The effectiveness of activity pacing interventions for people with chronic fatigue syndrome: A systematic review and meta-analysis
Disability and Rehabilitation
Taylor & Francis
School of Medical and Health Sciences
Mason Foundation [MAS2015F038, 2016] / National Health and Medical Research Council, Practitioner Fellowship / Cancer Institute New South Wales Early Career Fellowship [2021/ECF1310]
NHMRC Number : 1043067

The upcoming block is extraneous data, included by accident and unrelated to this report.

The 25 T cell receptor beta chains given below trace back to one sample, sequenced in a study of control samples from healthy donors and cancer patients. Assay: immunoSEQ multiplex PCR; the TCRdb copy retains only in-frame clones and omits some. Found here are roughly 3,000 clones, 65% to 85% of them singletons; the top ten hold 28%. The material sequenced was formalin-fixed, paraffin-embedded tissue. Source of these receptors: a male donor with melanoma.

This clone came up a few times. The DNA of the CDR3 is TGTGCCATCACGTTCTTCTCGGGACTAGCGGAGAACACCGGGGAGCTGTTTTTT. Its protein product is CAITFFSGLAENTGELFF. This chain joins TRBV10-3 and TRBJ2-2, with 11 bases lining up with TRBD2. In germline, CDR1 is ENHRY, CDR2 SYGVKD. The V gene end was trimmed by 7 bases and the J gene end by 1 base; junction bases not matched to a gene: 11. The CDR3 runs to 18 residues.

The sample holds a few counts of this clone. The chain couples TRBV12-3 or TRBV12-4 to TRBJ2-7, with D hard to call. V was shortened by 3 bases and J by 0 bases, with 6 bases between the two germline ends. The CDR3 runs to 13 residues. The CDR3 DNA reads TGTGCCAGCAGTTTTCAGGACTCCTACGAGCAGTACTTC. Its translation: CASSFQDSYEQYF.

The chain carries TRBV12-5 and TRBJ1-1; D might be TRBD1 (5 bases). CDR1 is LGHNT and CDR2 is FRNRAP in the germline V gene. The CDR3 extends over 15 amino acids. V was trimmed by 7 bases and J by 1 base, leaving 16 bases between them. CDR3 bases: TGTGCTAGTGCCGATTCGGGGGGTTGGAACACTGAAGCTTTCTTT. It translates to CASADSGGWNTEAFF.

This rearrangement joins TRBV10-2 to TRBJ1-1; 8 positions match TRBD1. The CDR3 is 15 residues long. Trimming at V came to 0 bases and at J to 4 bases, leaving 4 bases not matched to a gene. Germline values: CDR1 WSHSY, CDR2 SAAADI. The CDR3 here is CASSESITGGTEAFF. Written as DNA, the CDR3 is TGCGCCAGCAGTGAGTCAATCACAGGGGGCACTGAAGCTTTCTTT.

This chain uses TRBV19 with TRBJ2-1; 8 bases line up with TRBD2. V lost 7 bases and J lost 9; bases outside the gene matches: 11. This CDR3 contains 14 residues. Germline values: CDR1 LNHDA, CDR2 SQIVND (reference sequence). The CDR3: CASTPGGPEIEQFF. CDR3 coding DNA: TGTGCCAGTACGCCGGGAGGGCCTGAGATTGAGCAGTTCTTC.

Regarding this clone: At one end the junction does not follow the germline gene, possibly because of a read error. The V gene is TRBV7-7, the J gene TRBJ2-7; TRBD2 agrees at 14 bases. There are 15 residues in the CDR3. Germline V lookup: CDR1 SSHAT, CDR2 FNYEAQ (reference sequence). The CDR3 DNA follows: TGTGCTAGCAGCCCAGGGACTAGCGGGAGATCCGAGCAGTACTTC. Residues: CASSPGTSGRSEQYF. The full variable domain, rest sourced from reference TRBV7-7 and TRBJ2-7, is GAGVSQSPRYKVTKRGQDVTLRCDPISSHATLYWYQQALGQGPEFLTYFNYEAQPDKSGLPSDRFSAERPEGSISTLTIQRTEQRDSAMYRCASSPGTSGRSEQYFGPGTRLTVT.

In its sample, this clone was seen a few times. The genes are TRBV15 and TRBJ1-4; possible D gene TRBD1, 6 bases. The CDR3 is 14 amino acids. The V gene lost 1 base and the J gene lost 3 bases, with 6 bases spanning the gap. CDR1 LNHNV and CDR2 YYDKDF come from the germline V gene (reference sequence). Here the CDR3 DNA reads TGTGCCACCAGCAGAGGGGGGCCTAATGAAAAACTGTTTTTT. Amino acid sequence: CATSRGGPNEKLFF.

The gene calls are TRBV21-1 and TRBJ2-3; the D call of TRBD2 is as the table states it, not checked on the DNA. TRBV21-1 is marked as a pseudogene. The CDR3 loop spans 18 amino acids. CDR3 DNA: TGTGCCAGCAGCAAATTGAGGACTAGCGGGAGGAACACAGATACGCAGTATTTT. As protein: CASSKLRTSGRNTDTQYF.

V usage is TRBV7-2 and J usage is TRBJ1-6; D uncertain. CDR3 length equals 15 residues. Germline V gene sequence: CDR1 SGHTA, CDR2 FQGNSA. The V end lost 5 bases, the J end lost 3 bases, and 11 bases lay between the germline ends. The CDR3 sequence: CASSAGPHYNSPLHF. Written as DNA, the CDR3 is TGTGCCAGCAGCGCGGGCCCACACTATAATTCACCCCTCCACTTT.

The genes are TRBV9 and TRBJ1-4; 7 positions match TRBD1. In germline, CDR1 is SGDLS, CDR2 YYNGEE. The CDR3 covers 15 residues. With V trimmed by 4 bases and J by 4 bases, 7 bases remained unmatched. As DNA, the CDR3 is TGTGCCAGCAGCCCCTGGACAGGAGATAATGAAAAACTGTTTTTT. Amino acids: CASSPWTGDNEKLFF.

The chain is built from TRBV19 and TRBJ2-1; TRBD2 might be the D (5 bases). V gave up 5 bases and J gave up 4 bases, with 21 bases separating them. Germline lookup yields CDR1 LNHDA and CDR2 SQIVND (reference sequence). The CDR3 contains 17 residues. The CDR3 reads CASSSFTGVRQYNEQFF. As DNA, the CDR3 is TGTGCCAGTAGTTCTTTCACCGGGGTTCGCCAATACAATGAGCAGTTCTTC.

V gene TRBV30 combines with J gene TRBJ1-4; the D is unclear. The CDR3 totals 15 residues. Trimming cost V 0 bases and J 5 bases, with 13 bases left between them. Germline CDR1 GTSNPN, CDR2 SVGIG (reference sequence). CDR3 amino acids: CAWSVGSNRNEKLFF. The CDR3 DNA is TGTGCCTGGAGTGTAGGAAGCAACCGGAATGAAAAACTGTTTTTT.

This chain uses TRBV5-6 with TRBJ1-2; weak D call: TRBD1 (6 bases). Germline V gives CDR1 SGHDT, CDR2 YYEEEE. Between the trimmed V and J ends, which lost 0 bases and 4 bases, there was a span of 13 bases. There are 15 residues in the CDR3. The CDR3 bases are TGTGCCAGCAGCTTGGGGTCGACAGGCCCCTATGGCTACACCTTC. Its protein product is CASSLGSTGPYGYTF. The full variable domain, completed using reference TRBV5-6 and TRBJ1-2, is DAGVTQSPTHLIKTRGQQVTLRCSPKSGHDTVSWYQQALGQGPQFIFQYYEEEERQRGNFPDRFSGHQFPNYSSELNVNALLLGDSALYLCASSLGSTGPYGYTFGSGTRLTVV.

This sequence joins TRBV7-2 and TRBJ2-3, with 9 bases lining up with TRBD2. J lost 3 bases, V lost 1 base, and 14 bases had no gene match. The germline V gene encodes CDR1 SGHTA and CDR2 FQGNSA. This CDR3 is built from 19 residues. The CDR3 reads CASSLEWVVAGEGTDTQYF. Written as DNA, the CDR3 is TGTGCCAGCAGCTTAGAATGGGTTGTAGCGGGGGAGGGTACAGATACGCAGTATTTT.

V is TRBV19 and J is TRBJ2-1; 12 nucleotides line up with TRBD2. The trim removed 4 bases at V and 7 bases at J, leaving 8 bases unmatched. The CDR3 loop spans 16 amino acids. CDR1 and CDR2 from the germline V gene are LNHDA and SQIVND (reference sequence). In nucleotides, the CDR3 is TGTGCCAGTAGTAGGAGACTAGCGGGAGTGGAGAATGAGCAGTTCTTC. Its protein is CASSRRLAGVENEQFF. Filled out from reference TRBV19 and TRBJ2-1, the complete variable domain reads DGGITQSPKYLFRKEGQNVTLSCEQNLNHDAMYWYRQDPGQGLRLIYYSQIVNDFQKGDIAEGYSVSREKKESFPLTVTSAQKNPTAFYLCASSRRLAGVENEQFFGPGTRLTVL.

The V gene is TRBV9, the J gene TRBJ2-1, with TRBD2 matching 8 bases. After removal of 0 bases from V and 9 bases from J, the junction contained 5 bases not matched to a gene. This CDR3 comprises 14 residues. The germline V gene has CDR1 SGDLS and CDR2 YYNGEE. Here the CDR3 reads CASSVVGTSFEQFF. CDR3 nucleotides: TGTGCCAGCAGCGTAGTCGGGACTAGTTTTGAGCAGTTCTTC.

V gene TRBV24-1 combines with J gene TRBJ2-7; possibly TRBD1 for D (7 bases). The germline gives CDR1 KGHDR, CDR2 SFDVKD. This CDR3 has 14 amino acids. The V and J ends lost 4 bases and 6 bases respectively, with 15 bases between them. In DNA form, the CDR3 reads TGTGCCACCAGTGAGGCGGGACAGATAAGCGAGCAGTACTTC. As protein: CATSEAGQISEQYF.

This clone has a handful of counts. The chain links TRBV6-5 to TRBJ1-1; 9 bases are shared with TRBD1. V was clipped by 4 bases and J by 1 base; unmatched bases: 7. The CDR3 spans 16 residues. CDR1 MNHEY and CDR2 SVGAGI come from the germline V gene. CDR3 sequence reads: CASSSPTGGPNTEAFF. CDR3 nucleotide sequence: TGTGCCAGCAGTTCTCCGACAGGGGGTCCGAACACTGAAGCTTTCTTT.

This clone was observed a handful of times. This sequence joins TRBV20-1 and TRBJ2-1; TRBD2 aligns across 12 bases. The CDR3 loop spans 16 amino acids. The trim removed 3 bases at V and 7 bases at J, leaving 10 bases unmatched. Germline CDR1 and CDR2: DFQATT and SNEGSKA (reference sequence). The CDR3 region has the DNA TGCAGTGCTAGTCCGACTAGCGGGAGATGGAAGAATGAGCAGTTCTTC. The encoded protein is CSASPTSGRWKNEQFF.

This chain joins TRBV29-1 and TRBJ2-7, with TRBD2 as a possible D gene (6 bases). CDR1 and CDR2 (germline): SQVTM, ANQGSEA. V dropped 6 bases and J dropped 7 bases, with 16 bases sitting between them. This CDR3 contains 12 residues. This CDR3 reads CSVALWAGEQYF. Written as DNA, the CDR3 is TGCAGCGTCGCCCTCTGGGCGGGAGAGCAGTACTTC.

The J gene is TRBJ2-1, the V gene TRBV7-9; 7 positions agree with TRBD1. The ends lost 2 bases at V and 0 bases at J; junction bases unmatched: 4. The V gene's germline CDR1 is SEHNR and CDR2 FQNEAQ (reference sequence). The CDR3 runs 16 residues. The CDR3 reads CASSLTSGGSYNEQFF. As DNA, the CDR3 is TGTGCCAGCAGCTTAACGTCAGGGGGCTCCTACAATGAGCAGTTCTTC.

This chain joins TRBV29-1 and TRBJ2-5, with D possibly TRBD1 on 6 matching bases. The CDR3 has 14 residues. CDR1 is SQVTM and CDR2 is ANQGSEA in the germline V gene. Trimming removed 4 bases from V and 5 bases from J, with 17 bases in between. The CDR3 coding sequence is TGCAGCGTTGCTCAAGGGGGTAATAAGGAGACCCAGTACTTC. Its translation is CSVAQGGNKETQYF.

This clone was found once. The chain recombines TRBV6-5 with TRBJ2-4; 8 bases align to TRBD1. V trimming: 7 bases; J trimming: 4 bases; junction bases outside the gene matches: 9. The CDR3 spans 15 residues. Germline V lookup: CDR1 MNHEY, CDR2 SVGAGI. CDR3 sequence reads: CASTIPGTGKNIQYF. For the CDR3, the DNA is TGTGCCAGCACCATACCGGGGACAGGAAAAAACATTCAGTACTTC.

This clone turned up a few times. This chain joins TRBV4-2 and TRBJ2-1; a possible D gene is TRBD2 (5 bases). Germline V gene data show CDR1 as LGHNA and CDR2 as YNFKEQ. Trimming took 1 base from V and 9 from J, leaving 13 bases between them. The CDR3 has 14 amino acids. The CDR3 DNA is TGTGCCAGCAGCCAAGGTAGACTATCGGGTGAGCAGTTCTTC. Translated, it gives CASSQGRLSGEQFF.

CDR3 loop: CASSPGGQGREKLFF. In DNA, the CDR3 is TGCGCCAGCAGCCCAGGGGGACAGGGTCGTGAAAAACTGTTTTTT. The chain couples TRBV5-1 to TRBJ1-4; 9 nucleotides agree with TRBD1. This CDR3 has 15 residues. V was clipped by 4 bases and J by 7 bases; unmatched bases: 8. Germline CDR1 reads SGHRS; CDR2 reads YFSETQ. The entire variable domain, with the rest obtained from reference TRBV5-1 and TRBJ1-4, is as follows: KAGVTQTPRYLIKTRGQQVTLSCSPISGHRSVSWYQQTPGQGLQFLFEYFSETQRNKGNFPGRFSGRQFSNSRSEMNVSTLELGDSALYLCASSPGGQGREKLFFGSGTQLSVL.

Purpose: To investigate whether activity pacing interventions (alone or in conjunction with other evidence-based interventions) improve fatigue, physical function, psychological distress, depression, and anxiety in people with chronic fatigue syndrome (CFS). Materials and methods: Seven databases were searched until 13 August 2022 for randomised controlled trials that included activity pacing interventions for CFS and a validated measure of fatigue. Secondary outcomes were physical function, psychological distress, depression, and anxiety. Two reviewers independently screened studies by title, abstract and full text. Methodological quality was evaluated using the PEDro scale. Random-effects meta-analyses were performed in R. Results: 6390 articles were screened, with 14 included. Good overall study quality was supported by PEDro scale ratings. Activity pacing interventions were effective (Hedges’ g (95% CI)) at reducing fatigue ( – 0.52 ( – 0.73 to − 0.32)), psychological distress (–0.37 ( – 0.51 to − 0.24)) and depression ( – 0.29 ( – 0.49 to − 0.09)) and improving physical function (mean difference 7.18 (3.17 – 11.18)) when compared to no treatment/usual care. The extent of improvement was greater for interventions that encouraged graded escalation of physical activities and cognitive activities. Conclusion: Activity pacing interventions are effective in reducing fatigue and psychological distress and improving physical function in CFS, particularly when people are encouraged to gradually increase activities. Registration: PROSPERO CRD42016036087. IMPLICATIONS FOR REHABILITATION: - A key feature of chronic fatigue syndrome (CFS) is a prolonged post-exertional exacerbation of symptoms following physical activities or cognitive activities. - Activity pacing is a common strategy often embedded in multi-component management programs for CFS. - Activity pacing interventions are effective in reducing fatigue and psychological distress and improving physical function in CFS, particularly when patients are encouraged to gradually increase their activities. - Healthcare professionals embedding activity pacing as part of treatment should work collaboratively with patients to ensure successful, individualised self-management strategies.